The Adventures of Tag Popping

Macklemore and Ryan Lewis may have brought thrifting to the mainstream in 2012 with their hit “Thrift Shop” but truly hip folks have been thrifting way before those boys were wearing green gator shoes and leopard mink.

Thrifting, whether you are looking for clothes, books, furniture, or decor, is often a shopping adventure. Why go to the mall and spend money on new clothes (but usually cheaply made, often in a sweatshop) when you can head to your local thrift or consignment store to look for cheaper clothes that may be like new or barely worn? During your quest, you may run into danger: that puffy, magenta and teal coat made in 1983, hand-sewn wall decor made by someone’s great-aunt, or frightening self-help books with titles like Why You’re Weird, but come on, where is your sense of adventure?!

When it comes to thrifting in the Lowcountry, there are a plethora of options. Of course, one can always choose Goodwill, where there is much to dig through. There are other consignment stores which buy used items in good condition, like Plato’s Closet and Clothes Mentor, both located on Hodgson Memorial Drive in Savannah. However, if you are looking for something a little less corporate-focused, choosing local, whether it is with thrift stores, boutiques, or grocery stores, is usually the better option.

There are many thrift stores in the Savannah area which donate a large percentage, or even all proceeds, to charities, non-profit organizations, or causes which better the community. On the eastside of Savannah, on Bona Bella Avenue off of Skidaway Road, the thrift store Blessingdale’s donates 100% of its proceeds to The Living Vine, a Christian Maternity Home for pregnant women in need.  No matter one’s religious preferences, most shoppers can agree that helping pregnant women is a benefit to the community.

The Old Savannah City Mission, another non-profit with a religious focus, offers a thrift store next to the main mission building downtown on Bull Street. They focus on issues pertinent to the area: hunger, homelessness, addiction and helping to restore ex-offender into the communities. The four Off Island Thrift stores in Bluffton, SC also donate 100% of their proceeds to charity, but focus mostly on local patients suffering from cancer. Three of the stores, located on Bluffton Parkway, have an overwhelming selection of items, particularly clothing. Pooled together, all four stores have a total of over 500,000 individual pieces of clothing, all priced very moderately. One of the four thrift stores, Crazy Beach Boutique, is a “high style” thrift store, where some of the finest store donations are sold. The prices are higher, but it may be one of the only places where buying high end items helps those in need.

Another thrift shop in Bluffton, Calhoun Station, donates its proceeds to several charities and non-profits, including Meals on Wheels and the Boys & Girls Club. Located on Pritchard Street, near the popular Old Town area of Bluffton, the store is run by volunteers and is only open Wednesdays and Saturdays from 10 a.m. to 1 p.m. All items are very generously priced, and the range of items available can provoke a cornucopia of memories from shoppers born anytime from 1945 to 1995.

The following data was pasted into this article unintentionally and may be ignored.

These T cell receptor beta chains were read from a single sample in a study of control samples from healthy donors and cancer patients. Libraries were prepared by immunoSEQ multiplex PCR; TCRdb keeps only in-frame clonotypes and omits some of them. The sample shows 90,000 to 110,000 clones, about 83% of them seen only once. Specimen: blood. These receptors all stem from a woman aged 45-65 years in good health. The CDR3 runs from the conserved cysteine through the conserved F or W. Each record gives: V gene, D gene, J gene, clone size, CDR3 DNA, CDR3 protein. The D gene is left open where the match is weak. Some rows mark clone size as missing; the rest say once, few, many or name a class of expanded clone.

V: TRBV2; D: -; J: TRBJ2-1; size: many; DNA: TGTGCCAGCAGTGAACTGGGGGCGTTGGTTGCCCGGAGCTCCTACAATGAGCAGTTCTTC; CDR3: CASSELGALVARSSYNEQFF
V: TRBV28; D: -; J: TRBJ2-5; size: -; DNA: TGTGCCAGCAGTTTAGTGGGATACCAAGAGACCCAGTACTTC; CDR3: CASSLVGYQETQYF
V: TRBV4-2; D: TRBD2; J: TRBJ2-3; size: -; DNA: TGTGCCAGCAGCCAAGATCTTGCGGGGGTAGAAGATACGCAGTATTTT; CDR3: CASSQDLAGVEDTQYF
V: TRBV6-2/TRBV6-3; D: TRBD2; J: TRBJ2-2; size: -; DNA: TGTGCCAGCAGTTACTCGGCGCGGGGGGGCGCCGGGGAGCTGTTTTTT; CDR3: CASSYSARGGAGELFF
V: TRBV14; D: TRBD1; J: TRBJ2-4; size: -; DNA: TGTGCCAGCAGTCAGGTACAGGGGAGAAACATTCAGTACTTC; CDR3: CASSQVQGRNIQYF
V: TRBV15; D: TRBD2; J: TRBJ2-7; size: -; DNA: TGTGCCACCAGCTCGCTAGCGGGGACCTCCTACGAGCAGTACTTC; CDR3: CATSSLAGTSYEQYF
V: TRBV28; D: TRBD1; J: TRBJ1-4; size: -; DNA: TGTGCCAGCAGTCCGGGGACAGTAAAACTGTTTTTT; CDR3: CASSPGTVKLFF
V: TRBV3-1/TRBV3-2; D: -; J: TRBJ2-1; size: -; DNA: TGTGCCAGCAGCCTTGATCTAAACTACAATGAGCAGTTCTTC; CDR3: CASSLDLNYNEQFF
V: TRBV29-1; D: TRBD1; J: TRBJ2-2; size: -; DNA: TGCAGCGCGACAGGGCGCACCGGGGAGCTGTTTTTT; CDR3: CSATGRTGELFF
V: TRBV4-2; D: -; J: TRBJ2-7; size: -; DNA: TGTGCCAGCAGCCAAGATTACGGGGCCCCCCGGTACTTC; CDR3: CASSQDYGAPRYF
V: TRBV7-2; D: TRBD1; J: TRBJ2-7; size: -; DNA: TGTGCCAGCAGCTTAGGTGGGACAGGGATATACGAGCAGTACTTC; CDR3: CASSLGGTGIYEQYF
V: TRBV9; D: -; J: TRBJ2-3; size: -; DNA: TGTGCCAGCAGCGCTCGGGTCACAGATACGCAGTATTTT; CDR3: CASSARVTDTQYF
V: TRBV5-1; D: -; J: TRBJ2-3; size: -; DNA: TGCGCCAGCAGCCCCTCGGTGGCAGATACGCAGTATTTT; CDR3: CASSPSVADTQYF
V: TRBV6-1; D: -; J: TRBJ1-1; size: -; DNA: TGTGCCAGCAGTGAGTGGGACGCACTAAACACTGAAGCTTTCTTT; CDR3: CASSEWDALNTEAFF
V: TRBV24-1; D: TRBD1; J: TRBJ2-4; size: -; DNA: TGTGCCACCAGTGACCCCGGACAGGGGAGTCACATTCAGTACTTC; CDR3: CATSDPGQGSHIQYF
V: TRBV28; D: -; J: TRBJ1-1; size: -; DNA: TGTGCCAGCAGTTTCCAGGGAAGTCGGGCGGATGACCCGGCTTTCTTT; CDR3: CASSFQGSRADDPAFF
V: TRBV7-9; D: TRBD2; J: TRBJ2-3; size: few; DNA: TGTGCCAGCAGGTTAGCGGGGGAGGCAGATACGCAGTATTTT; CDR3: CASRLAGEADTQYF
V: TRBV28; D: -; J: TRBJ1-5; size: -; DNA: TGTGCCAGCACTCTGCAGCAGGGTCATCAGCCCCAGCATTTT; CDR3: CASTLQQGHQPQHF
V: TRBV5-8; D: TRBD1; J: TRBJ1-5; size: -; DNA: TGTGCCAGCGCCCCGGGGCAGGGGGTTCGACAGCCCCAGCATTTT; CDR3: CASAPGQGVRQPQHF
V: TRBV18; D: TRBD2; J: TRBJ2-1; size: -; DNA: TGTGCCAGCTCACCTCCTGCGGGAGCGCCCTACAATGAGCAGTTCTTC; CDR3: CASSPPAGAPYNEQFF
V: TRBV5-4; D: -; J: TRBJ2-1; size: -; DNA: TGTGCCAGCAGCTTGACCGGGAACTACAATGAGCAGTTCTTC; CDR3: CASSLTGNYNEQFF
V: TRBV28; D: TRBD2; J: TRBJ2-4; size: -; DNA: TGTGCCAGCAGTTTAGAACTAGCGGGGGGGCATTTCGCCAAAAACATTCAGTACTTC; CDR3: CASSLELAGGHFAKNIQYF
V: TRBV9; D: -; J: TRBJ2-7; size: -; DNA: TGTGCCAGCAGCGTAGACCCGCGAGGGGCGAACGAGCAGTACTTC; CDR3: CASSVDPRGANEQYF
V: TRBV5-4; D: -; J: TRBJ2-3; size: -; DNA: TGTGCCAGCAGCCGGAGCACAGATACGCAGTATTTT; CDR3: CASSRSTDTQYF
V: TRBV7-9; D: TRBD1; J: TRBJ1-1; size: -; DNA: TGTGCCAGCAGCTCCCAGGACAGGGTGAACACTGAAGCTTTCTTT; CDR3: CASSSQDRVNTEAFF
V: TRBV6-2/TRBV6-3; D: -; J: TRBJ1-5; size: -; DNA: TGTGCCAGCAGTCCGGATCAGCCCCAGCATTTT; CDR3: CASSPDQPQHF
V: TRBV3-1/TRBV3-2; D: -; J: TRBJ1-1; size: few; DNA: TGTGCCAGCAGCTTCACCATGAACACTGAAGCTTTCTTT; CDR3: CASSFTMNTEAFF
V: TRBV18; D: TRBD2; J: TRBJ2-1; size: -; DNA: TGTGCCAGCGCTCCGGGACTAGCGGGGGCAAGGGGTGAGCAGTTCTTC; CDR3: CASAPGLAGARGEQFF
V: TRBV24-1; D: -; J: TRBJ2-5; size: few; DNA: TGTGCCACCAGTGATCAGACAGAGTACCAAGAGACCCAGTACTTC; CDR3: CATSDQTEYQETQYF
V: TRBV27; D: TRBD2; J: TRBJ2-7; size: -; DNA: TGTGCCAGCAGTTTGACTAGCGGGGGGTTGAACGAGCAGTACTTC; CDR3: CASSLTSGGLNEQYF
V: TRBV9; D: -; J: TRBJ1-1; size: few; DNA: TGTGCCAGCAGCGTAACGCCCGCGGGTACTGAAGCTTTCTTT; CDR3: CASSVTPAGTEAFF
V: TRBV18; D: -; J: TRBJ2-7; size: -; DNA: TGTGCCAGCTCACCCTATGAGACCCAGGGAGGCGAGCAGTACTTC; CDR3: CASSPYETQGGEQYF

One of the most unique and interesting vintage/thrift stores in the Savannah area, Gypsy-June’s, located in Rincon, offers a range of items from more high end clothing, to antique furniture and china, to gently used purses and jewelry. The store opened in March of 2013 and has been popular among thrift shoppers in Effingham County ever since.

Leslie Wise, the owner of Gypsy-June’s, opened up about her love of thrifting, explaining how her hobby helped her begin a wonderfully exciting business. Wanting to escape the life of working in corporate America, Leslie decided to lean on her own personal collection to start a small vintage/thrift store. Of course, a retail business could not operate without a love of people and a network of community fans.

“I love what I do for so many reasons,” Leslie said, “starting with the customers. I love meeting new people and sharing stories about fantastic finds, and before you know it, you are sharing stories about children and grandchildren etc…so now your customers are new friends.”

Gypsy-June’s is somewhat unique among thrift stores, but not unusual for vintage/retro stores, in that they employ a “seeker” (not unlike in Harry Potter’s game of Quidditch) who passionately travels to estate sales, auctions and other interesting events and places, bringing back any found goodies right to the store for sale. Luckily, now that Gypsy June’s has more help inside the store, Leslie has the opportunity to be the seeker in this game of thrift shop owning. Shopping, for a living? Some of us can only dream.

This is not just shopping, but adventure shopping, a term that can solely be used as an action verb executed within the walls of thrift, vintage, and consignment stores, as well as flea markets, yard sales, etc. Embodying the usual craftiness of those who collect and shop for thrifted items, Leslie does not believe in tossing out old objects. “Whether it be at a yard sale, a thrift store, an auction, a flea market….all things old can be used again. Sometimes it takes imagination to breathe new life into things, and that is what I do. There are also occasions when I find pieces that don't need any transformation at all. They just need to be seen.”

Seeking any tips for adventure shopping? Need help thrifting for come ups? Leslie gives the best advice. “Be patient, you'll find it!”